Of course, the DVD tries to convince the viewer that the ultimate character or identity of the Intelligent Designer is of no consequence, so ID promoters are not really proposing supernatural causes and explanations, but that is mendacious nonsense. The first thing a true scientist would want to know, if there was any actual evidence for ID, is the identity and attributes of the Designer, so claiming non-interest in this vital information is a shameless ploy, and a very unscientific one at that. Early in the 19th century, before evolution was an accepted biologic process, many natural theologians and scientists tried to demonstrate the attributes of the Deity using the presumed evidence of Its creation. All of the ID promoters--especially the ones who created and are marketing this DVD, including the Discovery Institute and TBSEF--believe the Intelligent Designer is the Deity, a supernatural spirit. That makes ID religious, not science, and thus inappropriate and illegal as a topic in the public schools. The Federal District Court judge who wrote the recent decision concerning Dover, PA, saw this clearly, and documented in his decision the history and influence of this motivation and deception.
The claim made by TBSEF that the "design inference is based on observation and does not depend on any religious premises or particular religious beliefs" is clearly false. There is no observational evidence known to scientists that supports a design inference. No scientist in the world has seriously proposed that a natural superhuman extraterrestrial alien is responsible for designing and propagating all forms of life on Earth, because there is no evidence for such a thing, this activity, or the consequences. On the contrary, all the biological evidence strongly supports an abiogenic origin of life with subsequent evolution of all species on Earth by natural, mechanistic, unintelligent processes. A presumed supernatural God or Divine Designer may have had some interest in these processes, but there is no evidence for Its willful interference or activity, and it is not something science would investigate in any case, so it is a misrepresentation to suggest in a DVD aimed at students that there is.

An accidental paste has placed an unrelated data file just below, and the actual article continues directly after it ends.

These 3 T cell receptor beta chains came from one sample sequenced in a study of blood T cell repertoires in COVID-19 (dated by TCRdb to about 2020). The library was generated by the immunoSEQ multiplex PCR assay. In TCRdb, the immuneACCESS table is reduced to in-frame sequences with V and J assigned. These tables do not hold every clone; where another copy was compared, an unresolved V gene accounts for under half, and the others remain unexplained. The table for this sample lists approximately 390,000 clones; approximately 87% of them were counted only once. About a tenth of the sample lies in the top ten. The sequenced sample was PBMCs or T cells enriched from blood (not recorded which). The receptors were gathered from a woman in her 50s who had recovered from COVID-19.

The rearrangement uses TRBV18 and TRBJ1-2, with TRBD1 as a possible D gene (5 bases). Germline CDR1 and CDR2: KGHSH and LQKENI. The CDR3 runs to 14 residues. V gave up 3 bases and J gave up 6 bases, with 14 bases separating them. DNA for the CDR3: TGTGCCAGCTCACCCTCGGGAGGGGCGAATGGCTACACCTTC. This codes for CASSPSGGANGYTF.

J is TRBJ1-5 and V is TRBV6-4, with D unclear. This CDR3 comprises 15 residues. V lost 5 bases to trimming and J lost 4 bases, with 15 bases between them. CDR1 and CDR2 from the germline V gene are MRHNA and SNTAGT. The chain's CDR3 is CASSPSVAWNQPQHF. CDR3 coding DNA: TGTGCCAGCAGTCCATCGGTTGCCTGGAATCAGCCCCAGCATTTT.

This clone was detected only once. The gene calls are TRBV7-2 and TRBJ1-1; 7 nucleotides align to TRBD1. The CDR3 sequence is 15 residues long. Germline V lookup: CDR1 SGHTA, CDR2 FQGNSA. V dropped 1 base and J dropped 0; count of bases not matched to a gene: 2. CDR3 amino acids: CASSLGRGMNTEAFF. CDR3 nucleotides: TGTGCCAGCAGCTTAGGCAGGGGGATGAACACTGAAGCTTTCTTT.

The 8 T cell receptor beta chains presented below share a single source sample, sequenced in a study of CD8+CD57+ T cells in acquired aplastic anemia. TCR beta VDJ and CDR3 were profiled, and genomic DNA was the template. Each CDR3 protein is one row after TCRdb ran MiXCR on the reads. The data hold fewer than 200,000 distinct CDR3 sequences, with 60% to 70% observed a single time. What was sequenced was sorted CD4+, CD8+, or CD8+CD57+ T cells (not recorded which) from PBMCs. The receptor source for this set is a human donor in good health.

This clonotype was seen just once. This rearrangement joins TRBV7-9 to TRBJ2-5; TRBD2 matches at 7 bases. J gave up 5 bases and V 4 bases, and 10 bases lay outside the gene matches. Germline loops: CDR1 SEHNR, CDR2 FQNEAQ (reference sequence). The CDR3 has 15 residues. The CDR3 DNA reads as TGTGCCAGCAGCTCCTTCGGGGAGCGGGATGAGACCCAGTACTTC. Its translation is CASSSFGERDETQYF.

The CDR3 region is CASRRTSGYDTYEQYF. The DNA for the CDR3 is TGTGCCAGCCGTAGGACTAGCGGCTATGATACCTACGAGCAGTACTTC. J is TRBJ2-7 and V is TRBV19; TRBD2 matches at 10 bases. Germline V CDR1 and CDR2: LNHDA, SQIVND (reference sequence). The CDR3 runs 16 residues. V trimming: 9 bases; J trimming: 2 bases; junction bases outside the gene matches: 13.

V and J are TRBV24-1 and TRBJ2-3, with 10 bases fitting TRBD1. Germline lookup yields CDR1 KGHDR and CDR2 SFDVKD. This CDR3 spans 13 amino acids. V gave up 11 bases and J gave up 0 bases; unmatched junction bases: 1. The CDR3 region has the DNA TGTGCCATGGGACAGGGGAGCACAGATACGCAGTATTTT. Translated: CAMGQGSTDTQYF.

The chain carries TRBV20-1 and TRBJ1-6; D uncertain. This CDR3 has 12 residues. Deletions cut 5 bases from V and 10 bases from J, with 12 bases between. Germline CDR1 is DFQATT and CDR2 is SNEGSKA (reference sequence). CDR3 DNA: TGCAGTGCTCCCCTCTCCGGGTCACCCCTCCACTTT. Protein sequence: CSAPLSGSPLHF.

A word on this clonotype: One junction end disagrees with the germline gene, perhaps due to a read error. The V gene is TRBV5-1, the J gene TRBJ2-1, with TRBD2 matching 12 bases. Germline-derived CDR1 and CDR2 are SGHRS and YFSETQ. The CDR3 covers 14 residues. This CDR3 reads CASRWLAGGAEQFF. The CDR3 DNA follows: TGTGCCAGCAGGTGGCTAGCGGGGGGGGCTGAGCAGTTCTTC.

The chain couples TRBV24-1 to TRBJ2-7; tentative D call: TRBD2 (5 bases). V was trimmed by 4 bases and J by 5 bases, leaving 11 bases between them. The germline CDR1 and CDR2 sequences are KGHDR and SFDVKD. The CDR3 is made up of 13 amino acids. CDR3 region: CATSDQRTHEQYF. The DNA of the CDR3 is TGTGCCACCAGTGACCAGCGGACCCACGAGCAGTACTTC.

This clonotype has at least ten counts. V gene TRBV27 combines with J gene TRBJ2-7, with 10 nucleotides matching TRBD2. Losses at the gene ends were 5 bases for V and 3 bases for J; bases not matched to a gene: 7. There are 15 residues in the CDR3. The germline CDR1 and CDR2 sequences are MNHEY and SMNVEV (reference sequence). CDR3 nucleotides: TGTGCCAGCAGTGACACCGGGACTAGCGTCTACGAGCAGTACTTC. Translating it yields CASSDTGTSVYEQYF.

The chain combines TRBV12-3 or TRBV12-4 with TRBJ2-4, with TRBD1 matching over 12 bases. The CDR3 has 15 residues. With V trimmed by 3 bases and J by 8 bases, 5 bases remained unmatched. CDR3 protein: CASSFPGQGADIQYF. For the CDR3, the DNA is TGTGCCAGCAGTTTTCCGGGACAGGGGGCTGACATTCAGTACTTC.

The TBSEF letter contains further misrepresentations. It and the DVD mention the concept of irreducible complexity, but that is not a legitimate biologic concept. Designating any biologic system as irreducibly complex is a question-stopper, something no scientist would tolerate. A true scientist would continue to investigate the structure and origin of biologic components by experimentally reducing the biologic system to smaller parts and processes. The letter mentions "leading intelligent design research scientists." These individuals certainly exist, but they are not scientists: they do not use scientific methods, do not publish in the scientific literature, do not work within established scientific theories or paradigms, and do not have the accepted scientific attitude--a willingness to explain natural phenomena using only natural explanations. In fact, the ID researchers with scientific credentials are pseudoscientists--individuals pretending to be scientists by using science's great prestige and legitimacy to try to persuade unsuspecting non-scientist students, teachers, and other viewers to buy into their unscientific ideology. Intelligent design creationist pseudoscientists use marketing methods, not scientific methods, to advance their beliefs, a program completely antithetical to science.